An old saying warns us not to be the first to adopt a new technology or style, nor be the last to abandon it. There seems to be wisdom here, and a recent experience confirmed it. I cannot save new posts in WordPress’s new dashboard. I just lost most of an article there, after composing it in that software.
Perhaps my aged operating system and browser are not up to date on the technology behind the new system. Is it my fault or WordPress’s that they’ve adopted requirements that some of the millions who use their service do not possess? Continue reading
If you don’t keep up, you can’t operate. So I get a notice from Skype when I tried to log in this morning, in order to wish my mother a happy birthday, and the service wouldn’t let me connect. It told me to go get the latest OS X (Mac operating system) and update my Skype software. New hardware, new software, you have to stay up to date, or lose out.
A few days ago, I clicked to open what was supposedly a super-spiffy Bible site. It told me to go update my system and then come back. Well! Imagine that! In order to read their material (the Bible, yet), I had to have up-to-the-minute software. Continue reading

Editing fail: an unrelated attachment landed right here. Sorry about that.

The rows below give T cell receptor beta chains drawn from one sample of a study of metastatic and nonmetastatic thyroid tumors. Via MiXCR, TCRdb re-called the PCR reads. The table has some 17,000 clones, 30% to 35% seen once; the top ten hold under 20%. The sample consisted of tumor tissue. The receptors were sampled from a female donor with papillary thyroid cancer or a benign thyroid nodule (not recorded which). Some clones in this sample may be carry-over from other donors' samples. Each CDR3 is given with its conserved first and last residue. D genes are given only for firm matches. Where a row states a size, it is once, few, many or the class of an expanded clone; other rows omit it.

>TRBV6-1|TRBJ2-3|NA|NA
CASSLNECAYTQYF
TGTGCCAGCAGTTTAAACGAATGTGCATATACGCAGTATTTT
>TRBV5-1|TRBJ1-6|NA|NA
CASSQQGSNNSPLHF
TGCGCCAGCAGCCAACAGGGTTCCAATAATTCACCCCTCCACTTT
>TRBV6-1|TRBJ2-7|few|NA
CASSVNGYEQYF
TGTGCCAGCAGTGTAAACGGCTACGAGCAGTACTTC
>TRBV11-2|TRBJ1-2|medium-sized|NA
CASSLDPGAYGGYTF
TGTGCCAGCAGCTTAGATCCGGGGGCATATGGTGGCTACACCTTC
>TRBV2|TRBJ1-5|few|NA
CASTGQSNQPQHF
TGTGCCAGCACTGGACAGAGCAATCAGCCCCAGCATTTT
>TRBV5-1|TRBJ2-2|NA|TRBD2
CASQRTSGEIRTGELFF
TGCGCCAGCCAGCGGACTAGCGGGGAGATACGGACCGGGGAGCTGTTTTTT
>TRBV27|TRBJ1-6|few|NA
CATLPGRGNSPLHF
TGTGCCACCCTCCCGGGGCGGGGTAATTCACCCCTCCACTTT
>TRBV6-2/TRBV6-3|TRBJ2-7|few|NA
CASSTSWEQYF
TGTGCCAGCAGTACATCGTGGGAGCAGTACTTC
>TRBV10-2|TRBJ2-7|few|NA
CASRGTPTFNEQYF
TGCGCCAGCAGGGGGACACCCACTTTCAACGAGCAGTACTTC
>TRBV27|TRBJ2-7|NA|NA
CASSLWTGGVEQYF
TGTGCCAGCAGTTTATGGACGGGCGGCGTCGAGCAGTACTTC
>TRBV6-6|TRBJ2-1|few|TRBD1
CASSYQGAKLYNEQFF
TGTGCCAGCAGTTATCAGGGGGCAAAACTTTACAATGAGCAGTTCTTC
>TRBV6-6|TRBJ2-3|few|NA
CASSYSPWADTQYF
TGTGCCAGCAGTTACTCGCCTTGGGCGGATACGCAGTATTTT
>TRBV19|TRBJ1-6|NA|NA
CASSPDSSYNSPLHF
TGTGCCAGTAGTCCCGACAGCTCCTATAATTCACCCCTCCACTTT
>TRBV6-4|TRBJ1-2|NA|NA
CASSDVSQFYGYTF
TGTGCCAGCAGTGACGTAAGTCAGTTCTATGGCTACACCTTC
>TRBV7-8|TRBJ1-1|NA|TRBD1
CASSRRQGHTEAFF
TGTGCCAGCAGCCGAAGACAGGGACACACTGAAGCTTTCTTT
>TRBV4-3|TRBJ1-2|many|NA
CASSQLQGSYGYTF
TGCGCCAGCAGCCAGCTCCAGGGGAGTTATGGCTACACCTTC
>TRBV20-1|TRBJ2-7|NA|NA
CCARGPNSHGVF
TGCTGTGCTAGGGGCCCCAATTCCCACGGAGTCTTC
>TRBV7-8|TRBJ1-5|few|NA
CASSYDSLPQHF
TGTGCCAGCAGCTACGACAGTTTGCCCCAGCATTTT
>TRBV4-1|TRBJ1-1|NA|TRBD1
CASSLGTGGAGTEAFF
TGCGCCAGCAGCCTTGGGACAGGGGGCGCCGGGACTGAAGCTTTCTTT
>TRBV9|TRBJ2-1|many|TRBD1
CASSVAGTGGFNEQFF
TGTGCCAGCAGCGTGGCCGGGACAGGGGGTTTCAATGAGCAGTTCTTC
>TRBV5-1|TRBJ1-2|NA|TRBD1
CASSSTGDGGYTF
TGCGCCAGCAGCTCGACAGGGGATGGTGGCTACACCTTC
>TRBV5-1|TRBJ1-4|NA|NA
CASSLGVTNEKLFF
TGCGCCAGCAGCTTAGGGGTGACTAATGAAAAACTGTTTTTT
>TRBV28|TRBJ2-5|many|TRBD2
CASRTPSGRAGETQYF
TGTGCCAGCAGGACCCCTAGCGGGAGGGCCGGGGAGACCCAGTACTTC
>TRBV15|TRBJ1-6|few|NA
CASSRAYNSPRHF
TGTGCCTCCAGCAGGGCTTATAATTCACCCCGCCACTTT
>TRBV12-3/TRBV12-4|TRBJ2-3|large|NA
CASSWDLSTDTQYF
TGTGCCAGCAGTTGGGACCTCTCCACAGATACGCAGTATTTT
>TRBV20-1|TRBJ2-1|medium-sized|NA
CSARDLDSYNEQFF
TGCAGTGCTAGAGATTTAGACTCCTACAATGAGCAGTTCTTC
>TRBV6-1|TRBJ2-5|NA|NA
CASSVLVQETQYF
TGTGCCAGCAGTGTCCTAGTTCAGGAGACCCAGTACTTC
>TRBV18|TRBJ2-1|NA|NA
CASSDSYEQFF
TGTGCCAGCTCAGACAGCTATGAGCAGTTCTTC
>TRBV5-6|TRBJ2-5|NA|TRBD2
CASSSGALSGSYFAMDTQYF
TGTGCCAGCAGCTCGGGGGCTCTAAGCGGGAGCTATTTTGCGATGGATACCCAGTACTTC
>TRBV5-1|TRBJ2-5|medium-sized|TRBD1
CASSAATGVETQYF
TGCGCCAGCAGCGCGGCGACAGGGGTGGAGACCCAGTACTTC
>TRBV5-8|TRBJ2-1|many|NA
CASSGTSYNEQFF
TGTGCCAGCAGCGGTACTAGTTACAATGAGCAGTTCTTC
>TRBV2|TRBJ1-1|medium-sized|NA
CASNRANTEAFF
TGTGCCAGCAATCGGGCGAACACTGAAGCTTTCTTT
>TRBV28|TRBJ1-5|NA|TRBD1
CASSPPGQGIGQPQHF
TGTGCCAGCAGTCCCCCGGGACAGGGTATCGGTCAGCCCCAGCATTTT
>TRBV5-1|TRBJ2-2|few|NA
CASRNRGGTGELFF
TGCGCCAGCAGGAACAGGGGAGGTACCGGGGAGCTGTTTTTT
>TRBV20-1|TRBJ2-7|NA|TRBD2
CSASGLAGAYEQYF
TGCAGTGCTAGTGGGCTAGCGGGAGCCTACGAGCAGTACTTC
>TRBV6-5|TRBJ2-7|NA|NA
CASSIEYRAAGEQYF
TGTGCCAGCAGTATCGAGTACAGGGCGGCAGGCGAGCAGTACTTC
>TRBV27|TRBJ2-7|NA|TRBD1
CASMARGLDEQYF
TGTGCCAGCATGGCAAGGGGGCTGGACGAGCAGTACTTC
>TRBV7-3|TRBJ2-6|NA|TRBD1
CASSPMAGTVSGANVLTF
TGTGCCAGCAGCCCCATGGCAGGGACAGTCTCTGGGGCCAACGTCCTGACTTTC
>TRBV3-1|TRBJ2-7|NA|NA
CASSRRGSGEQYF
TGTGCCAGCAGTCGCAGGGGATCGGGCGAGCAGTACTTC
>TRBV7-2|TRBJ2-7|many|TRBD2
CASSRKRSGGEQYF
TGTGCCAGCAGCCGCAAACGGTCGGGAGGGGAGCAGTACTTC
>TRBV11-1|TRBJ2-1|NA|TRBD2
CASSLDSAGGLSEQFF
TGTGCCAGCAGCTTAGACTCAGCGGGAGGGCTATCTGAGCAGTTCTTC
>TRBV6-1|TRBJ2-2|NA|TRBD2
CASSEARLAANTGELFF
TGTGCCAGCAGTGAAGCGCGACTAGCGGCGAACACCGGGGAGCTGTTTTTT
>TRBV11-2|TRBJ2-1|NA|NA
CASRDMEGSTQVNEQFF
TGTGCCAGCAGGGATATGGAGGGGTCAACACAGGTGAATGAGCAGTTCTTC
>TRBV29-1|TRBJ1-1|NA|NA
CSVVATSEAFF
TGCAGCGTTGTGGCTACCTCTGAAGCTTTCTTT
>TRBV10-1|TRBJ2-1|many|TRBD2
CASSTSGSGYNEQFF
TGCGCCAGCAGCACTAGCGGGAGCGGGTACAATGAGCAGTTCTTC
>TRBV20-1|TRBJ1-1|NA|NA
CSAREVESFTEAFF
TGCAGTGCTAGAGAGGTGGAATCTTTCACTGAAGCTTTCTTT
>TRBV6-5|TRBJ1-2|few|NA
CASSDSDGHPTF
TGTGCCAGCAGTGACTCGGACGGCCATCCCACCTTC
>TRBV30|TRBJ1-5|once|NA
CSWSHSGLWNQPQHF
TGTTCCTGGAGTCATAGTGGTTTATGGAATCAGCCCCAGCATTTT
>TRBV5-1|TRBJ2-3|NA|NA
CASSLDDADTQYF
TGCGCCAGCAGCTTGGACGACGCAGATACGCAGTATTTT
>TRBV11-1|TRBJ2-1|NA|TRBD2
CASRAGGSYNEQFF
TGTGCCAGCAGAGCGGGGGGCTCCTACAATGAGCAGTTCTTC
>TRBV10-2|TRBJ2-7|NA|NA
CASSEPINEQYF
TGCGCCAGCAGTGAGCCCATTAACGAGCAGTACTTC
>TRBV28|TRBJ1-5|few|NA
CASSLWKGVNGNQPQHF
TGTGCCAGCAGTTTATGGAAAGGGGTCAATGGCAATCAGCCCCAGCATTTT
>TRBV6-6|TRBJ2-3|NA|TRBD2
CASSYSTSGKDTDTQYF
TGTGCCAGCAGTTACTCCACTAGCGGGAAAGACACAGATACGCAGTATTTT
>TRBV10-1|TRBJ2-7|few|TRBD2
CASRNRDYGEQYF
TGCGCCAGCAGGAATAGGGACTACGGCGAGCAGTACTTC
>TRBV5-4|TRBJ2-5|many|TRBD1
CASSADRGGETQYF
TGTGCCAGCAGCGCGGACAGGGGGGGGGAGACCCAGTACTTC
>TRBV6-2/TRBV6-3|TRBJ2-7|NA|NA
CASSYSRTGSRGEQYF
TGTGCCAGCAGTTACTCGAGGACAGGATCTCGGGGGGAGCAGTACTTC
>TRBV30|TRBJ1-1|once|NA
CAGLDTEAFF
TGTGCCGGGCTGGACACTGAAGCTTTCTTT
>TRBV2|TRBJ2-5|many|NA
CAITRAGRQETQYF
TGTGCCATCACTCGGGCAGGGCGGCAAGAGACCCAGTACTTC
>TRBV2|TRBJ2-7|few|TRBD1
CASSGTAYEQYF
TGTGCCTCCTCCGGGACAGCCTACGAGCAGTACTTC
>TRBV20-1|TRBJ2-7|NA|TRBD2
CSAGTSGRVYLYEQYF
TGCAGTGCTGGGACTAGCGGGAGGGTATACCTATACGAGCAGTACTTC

Am I a techie? No way. But I deal with technology (at least what some would consider tech) quite a bit with my “day job” and even when it comes to preaching. When it comes to tech, if it’s useful I think it should be used.
My latest tech experience with the new Window’s Tablet called “Surface” has been less than enjoyable. My wife and in-laws got it for me as a surprise because I expressed some interest in it while seeing the TV commercials. The price (which is way more affordable than Apple products) and the connectivity with Window products/programs such as Word (which is what I have done all my sermon outlines on) made the Surface an attractive piece of tech to me personally. After all, being able to type up my sermon outlines outside of my office, being able save paper by using a digital copy of my outline and at the same time being able to have a Bible app on the same device made everything seem like a win-win! Unfortunately it really hasn’t been.